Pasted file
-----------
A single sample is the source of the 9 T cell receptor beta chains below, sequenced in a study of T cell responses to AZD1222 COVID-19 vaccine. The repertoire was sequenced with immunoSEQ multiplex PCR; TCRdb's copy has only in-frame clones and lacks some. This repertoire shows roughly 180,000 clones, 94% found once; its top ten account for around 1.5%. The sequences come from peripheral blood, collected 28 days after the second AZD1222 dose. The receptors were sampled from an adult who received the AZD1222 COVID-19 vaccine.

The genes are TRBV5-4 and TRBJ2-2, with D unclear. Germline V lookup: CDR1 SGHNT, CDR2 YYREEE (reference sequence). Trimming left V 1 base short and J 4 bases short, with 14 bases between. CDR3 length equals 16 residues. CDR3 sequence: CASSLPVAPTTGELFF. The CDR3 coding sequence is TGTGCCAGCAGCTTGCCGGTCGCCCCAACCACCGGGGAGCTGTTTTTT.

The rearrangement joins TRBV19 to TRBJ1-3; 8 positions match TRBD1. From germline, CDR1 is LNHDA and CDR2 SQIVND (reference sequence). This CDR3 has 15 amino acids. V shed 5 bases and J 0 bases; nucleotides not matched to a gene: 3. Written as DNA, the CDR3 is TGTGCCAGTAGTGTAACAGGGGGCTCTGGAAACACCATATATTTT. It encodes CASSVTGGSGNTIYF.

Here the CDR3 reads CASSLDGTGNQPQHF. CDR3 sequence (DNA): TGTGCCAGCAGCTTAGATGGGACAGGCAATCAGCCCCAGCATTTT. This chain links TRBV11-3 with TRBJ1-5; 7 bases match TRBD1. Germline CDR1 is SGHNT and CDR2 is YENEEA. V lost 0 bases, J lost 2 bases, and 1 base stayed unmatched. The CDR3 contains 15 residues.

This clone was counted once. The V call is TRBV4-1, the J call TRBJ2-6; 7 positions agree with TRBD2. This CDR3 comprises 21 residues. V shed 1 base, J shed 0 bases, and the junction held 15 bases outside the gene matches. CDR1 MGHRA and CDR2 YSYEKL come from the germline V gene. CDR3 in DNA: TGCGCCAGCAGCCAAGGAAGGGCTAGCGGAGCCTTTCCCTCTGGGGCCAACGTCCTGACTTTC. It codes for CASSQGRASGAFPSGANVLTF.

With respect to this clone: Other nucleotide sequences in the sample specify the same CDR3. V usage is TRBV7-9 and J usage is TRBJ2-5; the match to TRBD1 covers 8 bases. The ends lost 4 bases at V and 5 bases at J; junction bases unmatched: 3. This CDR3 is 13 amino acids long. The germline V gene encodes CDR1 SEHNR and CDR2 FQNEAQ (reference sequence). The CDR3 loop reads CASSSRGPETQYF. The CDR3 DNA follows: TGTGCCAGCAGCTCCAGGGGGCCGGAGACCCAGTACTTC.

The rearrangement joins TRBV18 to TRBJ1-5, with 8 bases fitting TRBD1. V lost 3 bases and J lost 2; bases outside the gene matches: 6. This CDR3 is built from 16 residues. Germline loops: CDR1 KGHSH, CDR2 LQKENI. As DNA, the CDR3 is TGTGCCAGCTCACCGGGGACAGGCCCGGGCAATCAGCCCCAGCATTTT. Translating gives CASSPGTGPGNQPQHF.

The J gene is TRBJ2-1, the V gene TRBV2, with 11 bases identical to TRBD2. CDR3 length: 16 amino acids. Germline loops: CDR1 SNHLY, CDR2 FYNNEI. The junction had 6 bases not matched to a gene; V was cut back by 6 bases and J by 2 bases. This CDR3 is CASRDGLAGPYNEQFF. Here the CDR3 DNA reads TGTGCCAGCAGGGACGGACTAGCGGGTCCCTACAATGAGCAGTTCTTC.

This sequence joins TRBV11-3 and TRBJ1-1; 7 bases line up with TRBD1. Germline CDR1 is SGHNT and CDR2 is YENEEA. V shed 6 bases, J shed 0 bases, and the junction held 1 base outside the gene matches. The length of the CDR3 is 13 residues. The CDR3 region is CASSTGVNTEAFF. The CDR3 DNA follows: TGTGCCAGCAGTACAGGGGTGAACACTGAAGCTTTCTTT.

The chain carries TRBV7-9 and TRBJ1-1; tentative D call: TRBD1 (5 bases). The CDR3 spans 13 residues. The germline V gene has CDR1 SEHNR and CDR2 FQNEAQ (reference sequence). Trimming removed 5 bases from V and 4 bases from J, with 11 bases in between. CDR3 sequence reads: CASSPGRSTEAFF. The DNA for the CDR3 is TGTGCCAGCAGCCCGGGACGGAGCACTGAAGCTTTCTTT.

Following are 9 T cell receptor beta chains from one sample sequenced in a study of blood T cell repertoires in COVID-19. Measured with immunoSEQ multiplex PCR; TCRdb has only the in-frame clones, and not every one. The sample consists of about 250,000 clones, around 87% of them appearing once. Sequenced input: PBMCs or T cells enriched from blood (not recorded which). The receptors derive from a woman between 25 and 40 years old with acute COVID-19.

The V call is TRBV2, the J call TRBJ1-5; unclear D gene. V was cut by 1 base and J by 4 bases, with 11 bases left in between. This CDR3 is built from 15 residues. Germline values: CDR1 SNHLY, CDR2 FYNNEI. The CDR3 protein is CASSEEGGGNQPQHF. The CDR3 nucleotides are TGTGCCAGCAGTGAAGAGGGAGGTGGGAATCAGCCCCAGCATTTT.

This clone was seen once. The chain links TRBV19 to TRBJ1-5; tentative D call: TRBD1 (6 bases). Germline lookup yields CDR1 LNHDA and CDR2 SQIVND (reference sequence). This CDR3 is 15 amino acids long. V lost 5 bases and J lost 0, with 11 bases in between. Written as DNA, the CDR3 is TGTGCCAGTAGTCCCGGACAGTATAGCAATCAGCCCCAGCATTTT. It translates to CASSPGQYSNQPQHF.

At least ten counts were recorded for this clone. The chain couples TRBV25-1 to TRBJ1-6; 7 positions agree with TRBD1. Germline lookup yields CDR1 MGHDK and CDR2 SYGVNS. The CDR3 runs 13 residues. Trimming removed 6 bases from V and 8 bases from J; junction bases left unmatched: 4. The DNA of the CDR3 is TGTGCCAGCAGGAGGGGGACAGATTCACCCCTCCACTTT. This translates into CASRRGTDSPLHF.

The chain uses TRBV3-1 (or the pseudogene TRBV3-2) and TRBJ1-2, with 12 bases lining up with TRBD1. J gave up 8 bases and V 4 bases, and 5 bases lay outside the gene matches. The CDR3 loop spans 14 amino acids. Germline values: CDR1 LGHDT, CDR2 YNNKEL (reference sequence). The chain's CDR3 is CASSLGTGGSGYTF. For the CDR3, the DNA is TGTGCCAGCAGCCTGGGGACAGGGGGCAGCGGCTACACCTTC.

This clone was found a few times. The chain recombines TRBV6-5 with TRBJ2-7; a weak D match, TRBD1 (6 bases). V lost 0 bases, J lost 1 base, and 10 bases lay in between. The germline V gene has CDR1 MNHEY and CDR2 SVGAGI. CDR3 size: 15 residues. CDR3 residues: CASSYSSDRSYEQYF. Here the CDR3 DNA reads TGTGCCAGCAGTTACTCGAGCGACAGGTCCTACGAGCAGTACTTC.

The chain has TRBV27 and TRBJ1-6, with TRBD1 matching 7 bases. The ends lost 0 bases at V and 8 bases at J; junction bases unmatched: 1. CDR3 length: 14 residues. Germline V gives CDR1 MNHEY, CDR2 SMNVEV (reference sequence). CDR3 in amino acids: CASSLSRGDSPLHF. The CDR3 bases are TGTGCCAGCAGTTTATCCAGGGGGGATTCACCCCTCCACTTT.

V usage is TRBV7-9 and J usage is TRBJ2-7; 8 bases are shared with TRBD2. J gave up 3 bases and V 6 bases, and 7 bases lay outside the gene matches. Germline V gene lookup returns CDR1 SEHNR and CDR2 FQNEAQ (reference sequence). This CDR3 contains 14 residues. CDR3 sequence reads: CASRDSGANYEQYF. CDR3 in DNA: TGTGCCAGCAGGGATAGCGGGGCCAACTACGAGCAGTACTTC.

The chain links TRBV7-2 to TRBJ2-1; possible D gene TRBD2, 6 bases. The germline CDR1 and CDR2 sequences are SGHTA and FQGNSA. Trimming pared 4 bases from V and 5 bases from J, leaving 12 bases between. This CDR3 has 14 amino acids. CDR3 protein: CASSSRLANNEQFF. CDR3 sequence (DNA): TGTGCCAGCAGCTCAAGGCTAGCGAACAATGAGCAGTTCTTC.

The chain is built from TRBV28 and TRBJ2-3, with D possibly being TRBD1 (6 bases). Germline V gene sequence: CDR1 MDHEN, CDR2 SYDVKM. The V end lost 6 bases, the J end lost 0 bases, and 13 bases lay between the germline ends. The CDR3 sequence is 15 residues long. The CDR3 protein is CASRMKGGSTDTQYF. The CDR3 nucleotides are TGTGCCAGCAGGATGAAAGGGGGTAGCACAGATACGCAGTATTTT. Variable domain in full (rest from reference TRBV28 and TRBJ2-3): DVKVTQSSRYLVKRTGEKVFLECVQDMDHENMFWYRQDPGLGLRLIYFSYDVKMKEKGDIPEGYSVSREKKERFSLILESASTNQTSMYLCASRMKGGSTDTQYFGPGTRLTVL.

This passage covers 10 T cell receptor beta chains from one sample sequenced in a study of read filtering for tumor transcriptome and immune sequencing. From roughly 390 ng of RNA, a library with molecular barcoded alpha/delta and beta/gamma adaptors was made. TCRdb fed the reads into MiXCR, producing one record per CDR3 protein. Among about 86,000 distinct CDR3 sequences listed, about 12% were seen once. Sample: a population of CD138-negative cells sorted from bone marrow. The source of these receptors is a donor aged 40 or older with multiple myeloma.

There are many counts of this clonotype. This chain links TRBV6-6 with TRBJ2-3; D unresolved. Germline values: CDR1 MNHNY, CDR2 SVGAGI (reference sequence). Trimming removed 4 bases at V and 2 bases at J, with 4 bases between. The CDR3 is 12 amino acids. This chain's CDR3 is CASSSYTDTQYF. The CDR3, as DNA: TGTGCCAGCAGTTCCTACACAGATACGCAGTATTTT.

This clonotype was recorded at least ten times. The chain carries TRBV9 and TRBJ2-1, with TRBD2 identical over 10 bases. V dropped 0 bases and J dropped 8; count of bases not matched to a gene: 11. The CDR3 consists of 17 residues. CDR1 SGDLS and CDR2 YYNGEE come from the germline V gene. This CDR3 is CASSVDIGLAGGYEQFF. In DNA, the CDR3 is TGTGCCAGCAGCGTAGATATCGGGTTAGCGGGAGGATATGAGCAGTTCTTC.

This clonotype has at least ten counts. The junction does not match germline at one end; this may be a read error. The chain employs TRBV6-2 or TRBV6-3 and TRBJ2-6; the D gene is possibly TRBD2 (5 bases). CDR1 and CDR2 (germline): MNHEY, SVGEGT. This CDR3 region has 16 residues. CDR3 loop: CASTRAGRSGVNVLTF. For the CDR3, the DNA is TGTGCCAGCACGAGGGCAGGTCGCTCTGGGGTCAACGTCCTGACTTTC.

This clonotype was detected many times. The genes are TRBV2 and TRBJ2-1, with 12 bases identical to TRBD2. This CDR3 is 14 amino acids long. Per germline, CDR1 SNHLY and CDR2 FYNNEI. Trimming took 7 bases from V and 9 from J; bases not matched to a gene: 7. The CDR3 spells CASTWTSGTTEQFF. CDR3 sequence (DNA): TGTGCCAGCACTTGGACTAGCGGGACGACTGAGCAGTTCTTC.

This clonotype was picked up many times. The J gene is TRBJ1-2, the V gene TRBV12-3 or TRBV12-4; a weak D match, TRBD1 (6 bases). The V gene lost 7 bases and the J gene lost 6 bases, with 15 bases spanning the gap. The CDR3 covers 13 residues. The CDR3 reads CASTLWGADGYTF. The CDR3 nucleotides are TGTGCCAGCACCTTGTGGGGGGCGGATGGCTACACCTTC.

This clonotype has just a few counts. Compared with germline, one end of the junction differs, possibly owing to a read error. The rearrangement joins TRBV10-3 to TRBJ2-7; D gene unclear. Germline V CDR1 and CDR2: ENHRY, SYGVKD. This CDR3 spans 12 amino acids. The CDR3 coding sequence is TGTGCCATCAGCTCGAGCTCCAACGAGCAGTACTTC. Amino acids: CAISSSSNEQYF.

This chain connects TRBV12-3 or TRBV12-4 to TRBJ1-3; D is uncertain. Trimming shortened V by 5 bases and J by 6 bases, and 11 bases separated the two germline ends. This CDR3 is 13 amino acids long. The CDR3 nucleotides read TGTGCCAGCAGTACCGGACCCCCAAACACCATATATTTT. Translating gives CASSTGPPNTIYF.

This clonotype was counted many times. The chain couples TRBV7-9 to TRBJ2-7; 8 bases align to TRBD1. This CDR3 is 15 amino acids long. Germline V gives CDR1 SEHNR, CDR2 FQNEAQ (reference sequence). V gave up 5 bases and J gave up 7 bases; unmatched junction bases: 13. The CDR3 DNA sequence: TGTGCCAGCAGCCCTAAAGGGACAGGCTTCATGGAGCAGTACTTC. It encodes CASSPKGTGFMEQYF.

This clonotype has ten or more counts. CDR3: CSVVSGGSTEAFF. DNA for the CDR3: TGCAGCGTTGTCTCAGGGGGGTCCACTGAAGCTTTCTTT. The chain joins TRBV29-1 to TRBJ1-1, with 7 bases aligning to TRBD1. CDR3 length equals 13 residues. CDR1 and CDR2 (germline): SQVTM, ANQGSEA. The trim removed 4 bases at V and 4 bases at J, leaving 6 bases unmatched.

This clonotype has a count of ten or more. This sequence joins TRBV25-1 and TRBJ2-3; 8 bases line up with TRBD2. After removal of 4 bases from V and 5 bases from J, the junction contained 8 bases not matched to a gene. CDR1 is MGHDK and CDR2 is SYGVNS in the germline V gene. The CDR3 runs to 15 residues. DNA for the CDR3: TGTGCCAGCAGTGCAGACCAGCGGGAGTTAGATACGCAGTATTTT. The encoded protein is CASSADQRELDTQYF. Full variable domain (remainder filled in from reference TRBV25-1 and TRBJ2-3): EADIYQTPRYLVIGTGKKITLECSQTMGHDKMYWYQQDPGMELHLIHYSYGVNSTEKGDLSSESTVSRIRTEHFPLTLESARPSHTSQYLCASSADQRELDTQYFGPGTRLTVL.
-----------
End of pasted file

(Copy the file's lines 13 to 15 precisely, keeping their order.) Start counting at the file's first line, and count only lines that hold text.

This clone was seen once. The chain links TRBV19 to TRBJ1-5; tentative D call: TRBD1 (6 bases). Germline lookup yields CDR1 LNHDA and CDR2 SQIVND (reference sequence). This CDR3 is 15 amino acids long. V lost 5 bases and J lost 0, with 11 bases in between. Written as DNA, the CDR3 is TGTGCCAGTAGTCCCGGACAGTATAGCAATCAGCCCCAGCATTTT. It translates to CASSPGQYSNQPQHF.

At least ten counts were recorded for this clone. The chain couples TRBV25-1 to TRBJ1-6; 7 positions agree with TRBD1. Germline lookup yields CDR1 MGHDK and CDR2 SYGVNS. The CDR3 runs 13 residues. Trimming removed 6 bases from V and 8 bases from J; junction bases left unmatched: 4. The DNA of the CDR3 is TGTGCCAGCAGGAGGGGGACAGATTCACCCCTCCACTTT. This translates into CASRRGTDSPLHF.

The chain uses TRBV3-1 (or the pseudogene TRBV3-2) and TRBJ1-2, with 12 bases lining up with TRBD1. J gave up 8 bases and V 4 bases, and 5 bases lay outside the gene matches. The CDR3 loop spans 14 amino acids. Germline values: CDR1 LGHDT, CDR2 YNNKEL (reference sequence). The chain's CDR3 is CASSLGTGGSGYTF. For the CDR3, the DNA is TGTGCCAGCAGCCTGGGGACAGGGGGCAGCGGCTACACCTTC.